Sheriff Appeal Court remits interlocutor based on sheriff’s inadequate reasoning to new sheriff for reconsideration

Sheriff Appeal Court remits interlocutor based on sheriff’s inadequate reasoning to new sheriff for reconsideration

The Sheriff Appeal Court has set aside orders made by a sheriff under the Children (Scotland) Act 1995 in respect of a dispute between two divorced parents both seeking residence orders for their three daughters after finding that the sheriff had given inadequate reasoning for his decisions.

The sheriff initially granted the mother, who was the pursuer in the original case, residence orders in respect of all three children, aged between 6 and 10, and contact orders in respect of two of them were granted to the defender, their father. An appeal and cross-appeal were lodged against these decisions, which were reached after five years of litigation between the parties.

The appeal was heard by Sheriffs Principal Aisha Anwar and Nigel Ross, along with Appeal Sheriff Alasdair MacFadyen. Ms Colledge, solicitor, appeared for the defender and appellant and Dewar QC and Ms Cartwright, advocate, for the pursuer and cross-appellant.

Violent conduct

Decree of divorce was granted to the parties in February 2019. There were three children from the relationship, AM, BM, and CM, who were 10, 8, and 6 respectively. The pursuer was granted a residence order in respect of all three children in 2021, with the defender granted contact with only BM and CM. It was recorded in the sheriff’s findings that AM had witnessed the defender being violent to the pursuer on at least one occasion and had expressed great reluctance to contact.

It was the defender’s case that the sheriff’s decision was irrational and that he had failed to give proper consideration to AM’s welfare and benefit to her of contact with the defender. Further, his decision represented an unwarranted interference with his article 8 right to a family life, and he had erred by treating AM’s views as determinative of the question of contact between them.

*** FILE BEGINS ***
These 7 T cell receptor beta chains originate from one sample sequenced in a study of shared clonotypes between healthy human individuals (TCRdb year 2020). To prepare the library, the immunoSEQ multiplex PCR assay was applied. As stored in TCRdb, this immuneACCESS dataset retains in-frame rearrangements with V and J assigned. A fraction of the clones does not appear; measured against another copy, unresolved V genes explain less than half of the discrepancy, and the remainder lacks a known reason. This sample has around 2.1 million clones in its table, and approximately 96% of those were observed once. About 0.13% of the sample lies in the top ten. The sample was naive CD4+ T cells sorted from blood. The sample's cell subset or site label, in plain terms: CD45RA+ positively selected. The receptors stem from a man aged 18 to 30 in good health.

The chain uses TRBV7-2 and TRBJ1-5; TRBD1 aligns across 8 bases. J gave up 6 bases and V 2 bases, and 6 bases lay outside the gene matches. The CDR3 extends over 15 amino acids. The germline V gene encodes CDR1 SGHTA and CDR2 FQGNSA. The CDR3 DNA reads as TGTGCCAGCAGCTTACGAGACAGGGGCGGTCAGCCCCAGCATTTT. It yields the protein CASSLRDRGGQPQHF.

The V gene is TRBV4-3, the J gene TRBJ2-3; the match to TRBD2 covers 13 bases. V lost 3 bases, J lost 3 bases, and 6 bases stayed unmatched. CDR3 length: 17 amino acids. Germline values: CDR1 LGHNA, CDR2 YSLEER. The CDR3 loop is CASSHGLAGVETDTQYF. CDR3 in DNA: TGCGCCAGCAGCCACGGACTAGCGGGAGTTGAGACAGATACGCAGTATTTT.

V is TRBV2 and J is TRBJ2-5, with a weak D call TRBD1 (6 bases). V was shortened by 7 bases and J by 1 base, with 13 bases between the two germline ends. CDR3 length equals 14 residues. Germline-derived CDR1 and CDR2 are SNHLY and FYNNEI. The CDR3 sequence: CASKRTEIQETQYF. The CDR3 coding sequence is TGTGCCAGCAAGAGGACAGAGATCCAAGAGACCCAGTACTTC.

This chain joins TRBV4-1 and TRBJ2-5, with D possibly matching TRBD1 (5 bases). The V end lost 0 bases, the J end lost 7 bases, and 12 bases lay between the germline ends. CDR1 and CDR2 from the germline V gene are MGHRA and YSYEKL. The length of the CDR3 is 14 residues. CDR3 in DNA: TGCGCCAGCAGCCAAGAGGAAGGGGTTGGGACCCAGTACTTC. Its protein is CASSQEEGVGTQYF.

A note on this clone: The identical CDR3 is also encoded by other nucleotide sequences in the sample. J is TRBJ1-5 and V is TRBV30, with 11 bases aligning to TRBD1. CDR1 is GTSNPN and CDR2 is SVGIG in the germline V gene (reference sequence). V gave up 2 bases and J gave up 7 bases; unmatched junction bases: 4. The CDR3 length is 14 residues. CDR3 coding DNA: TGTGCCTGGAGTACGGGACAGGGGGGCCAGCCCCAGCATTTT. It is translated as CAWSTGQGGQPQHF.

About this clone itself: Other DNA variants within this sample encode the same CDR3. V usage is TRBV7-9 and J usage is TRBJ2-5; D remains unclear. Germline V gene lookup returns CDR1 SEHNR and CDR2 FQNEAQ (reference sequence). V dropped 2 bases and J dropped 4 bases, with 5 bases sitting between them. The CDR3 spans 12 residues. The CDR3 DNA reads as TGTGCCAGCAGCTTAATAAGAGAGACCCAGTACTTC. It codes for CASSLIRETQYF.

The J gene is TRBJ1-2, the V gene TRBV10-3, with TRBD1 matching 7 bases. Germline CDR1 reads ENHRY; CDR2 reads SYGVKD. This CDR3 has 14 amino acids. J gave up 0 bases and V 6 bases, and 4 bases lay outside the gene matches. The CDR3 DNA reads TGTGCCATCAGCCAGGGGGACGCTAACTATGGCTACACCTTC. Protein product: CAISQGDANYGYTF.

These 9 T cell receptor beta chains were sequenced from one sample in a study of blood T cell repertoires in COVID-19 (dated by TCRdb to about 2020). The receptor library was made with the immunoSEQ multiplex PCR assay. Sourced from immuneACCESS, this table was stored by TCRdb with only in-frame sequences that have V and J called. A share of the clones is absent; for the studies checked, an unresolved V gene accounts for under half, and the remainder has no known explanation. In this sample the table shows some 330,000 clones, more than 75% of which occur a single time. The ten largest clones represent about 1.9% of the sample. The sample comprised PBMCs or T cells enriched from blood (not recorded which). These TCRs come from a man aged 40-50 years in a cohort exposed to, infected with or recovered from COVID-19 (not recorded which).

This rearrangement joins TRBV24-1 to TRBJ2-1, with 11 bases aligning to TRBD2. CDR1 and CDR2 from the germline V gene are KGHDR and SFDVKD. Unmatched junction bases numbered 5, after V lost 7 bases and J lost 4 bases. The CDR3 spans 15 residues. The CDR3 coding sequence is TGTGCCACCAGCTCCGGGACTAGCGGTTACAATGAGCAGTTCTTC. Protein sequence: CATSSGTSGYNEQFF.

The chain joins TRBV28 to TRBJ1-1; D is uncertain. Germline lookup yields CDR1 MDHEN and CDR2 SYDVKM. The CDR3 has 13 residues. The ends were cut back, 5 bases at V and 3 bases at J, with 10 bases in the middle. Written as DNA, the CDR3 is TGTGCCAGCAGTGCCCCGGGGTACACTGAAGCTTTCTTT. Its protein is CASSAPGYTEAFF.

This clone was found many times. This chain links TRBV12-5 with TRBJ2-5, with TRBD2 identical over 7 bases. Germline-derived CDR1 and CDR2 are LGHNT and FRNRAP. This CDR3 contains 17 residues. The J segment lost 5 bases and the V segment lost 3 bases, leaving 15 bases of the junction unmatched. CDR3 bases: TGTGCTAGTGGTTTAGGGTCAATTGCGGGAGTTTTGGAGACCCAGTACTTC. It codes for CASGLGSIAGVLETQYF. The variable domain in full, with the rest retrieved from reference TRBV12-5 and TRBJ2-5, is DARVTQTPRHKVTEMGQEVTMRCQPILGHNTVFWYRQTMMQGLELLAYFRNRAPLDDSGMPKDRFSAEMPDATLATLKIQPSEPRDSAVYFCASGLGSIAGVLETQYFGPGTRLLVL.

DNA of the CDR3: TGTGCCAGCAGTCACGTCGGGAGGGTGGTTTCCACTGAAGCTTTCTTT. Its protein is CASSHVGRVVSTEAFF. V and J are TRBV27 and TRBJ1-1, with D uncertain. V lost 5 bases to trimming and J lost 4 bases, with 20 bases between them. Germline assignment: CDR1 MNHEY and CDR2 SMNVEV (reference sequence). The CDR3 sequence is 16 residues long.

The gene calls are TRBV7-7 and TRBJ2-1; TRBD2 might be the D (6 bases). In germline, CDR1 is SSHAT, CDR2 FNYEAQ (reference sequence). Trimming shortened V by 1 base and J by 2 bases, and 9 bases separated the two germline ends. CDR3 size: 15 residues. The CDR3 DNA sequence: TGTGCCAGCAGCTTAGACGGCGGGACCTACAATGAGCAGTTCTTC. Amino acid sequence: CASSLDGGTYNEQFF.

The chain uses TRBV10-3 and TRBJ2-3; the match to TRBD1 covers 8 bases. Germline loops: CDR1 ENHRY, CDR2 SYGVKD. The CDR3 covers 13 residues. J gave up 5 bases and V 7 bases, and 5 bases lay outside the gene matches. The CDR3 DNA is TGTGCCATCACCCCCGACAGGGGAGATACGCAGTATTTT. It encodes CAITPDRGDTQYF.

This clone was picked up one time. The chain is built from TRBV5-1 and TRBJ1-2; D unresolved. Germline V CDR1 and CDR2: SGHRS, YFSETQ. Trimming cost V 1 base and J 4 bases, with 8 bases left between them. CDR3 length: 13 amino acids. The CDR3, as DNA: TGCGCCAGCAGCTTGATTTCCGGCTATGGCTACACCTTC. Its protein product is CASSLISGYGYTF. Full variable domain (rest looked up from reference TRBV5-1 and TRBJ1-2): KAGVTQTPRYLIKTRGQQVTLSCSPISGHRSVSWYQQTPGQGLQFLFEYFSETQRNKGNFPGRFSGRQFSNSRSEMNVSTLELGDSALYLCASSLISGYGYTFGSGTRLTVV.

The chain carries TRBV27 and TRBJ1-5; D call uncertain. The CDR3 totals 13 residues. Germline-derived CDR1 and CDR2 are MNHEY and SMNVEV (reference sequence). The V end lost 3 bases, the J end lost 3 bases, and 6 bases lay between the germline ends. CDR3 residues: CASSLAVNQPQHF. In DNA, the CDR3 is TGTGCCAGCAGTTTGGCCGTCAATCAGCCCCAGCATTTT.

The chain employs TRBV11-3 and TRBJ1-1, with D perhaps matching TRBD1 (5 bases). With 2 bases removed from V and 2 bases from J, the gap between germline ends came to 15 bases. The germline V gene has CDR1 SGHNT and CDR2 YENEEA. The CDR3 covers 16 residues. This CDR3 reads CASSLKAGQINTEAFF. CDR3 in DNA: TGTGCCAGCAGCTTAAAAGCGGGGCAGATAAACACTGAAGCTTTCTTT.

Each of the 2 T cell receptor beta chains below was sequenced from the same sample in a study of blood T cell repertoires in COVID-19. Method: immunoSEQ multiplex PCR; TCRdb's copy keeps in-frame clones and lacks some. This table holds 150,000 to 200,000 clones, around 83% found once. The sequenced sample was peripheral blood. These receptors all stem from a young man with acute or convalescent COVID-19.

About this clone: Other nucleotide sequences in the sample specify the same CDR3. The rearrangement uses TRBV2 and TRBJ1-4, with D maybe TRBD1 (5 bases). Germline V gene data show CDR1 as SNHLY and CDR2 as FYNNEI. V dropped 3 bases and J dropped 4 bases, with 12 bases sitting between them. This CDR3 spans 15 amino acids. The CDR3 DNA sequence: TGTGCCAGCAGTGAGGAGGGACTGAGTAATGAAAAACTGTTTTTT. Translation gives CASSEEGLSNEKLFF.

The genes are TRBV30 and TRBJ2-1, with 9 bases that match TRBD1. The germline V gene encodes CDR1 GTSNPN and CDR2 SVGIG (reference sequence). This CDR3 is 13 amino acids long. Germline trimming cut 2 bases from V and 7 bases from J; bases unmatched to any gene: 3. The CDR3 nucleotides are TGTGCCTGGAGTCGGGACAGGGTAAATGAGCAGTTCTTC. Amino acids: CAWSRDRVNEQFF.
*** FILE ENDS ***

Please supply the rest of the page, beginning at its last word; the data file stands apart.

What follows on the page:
In her cross-appeal, the pursuer appealed on the ground that the sheriff had failed to have regard to the ability of the parties to cooperate in light of his findings relating to the defender’s violent conduct. He had further failed to provide any reasoning as to why contact handovers could take place at the pursuer’s home.

During the proof, a joint expert witness, Dr Edward, expressed the opinion that contact between the children and the defender would not be successful while AM and BM held the view that he was a negative presence in their lives. It was the pursuer’s submission that the sheriff had failed to adequately explain why he had rejected this evidence.

Erroneous approach

Delivering the opinion of the court, Sheriff Principal Anwar began: “It is clear that the appeals must be allowed. While the appeal and the cross appeal consist of distinct grounds of appeal, properly understood each has its genesis in the sheriff’s erroneous approach to Ordinary Cause Rules which has led in turn to a decision which is inadequately reasoned and which fails to deal with the substantive issues.”

Analysing the sufficiency of the sheriff’s reasoning, she said: “The terse style in which the sheriff has expressed his decision gives rise to both concern and challenges for this court. It has left the parties and this court questioning why the sheriff made the orders he did. The sheriff heard evidence from eight witnesses including the pursuer, the defender and an expert witness. In addition, several affidavits were lodged by both parties. The proof lasted five days. The sheriff’s note consists of five pages, two of which set out his findings in fact.”

She continued: “In cases involving craves for orders in terms of section 11 of the 1995 Act, it is incumbent upon the sheriff to identify and resolve the relevant material issues of fact, provide a clear and intelligible explanation as to what facts have been found to be established and why, and thereafter to explain how the law has been applied to the facts. Importantly, it is incumbent upon the sheriff to consider and apply the terms of section 11(7) and (7A) to (7D) of the 1995 Act. Viewed in light of these considerations, the sheriff’s decision falls short.”

Highlighting the sheriff’s handling of the findings concerning the defender’s violence to the pursuer being witnessed by AM, Sheriff Principal Anwar explained further: “There is no qualitative or quantitative analysis of the incident or incidents referred to. Nor is there any discussion as to whether the sheriff accepts that this finding amounts to ‘abuse’ in terms of section 11(7C). There is no link with the effect this may have on the parties’ ability to co-operate with each other in terms of section 11(7D). That omission is striking when considered in light of the sheriff’s decision to order contact handovers to take place at the pursuer’s home.”

On the appropriate disposal, she concluded: “Reading the transcripts is unlikely to assist this court in making findings in fact in relation to highly contentious matters such as the extent and nature of the allegations of abuse, its effect or lack thereof upon the pursuer and the children and the underlying reasons for the children’s reluctance to attend for contact with the defender. Regrettably, the most sensible way forward is for this court to recall the sheriff’s interlocutor of 16 July 2021 and remit the cause to another sheriff to proceed as accords.”

Both the appeal and the cross-appeal were therefore allowed, and the interlocutor of the sheriff recalled.

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